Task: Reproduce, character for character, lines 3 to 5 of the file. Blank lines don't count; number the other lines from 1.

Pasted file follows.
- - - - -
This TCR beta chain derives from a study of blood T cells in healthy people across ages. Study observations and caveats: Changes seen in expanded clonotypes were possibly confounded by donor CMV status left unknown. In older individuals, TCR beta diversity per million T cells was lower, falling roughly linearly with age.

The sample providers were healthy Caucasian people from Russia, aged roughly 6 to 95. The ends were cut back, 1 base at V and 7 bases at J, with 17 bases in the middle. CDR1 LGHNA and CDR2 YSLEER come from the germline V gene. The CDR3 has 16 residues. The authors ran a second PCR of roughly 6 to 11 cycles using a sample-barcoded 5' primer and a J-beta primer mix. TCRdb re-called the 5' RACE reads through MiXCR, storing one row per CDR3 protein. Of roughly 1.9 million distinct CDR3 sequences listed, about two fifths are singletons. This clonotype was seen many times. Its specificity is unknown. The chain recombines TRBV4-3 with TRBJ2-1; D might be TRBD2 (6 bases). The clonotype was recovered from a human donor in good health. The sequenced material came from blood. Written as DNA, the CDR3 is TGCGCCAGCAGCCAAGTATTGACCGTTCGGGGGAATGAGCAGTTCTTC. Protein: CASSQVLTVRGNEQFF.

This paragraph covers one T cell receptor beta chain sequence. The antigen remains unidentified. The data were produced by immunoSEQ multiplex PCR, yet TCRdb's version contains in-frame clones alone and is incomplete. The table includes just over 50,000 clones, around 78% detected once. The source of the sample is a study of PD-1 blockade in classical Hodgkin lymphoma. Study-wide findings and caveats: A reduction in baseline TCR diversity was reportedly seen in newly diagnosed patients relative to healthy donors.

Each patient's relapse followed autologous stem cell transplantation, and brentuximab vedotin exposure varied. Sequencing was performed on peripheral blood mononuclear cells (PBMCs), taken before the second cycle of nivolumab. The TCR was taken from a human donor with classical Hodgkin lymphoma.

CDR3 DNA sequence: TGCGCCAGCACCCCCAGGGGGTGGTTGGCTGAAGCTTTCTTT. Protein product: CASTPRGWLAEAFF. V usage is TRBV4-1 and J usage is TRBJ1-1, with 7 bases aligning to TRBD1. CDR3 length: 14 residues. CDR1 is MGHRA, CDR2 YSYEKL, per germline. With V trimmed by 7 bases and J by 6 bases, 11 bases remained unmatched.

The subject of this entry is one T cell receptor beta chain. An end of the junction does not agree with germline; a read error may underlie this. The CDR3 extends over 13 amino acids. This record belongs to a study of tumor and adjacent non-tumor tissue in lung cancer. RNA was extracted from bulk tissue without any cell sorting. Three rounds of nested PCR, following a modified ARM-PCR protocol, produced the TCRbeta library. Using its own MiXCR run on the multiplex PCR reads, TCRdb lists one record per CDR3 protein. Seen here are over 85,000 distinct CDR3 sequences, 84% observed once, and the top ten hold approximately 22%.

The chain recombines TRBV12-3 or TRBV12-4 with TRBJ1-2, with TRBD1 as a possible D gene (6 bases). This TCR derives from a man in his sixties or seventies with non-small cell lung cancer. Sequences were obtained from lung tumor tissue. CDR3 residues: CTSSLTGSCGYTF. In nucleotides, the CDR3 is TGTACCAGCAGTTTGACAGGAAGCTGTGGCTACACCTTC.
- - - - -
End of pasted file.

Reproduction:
This paragraph covers one T cell receptor beta chain sequence. The antigen remains unidentified. The data were produced by immunoSEQ multiplex PCR, yet TCRdb's version contains in-frame clones alone and is incomplete. The table includes just over 50,000 clones, around 78% detected once. The source of the sample is a study of PD-1 blockade in classical Hodgkin lymphoma. Study-wide findings and caveats: A reduction in baseline TCR diversity was reportedly seen in newly diagnosed patients relative to healthy donors.

Each patient's relapse followed autologous stem cell transplantation, and brentuximab vedotin exposure varied. Sequencing was performed on peripheral blood mononuclear cells (PBMCs), taken before the second cycle of nivolumab. The TCR was taken from a human donor with classical Hodgkin lymphoma.

CDR3 DNA sequence: TGCGCCAGCACCCCCAGGGGGTGGTTGGCTGAAGCTTTCTTT. Protein product: CASTPRGWLAEAFF. V usage is TRBV4-1 and J usage is TRBJ1-1, with 7 bases aligning to TRBD1. CDR3 length: 14 residues. CDR1 is MGHRA, CDR2 YSYEKL, per germline. With V trimmed by 7 bases and J by 6 bases, 11 bases remained unmatched.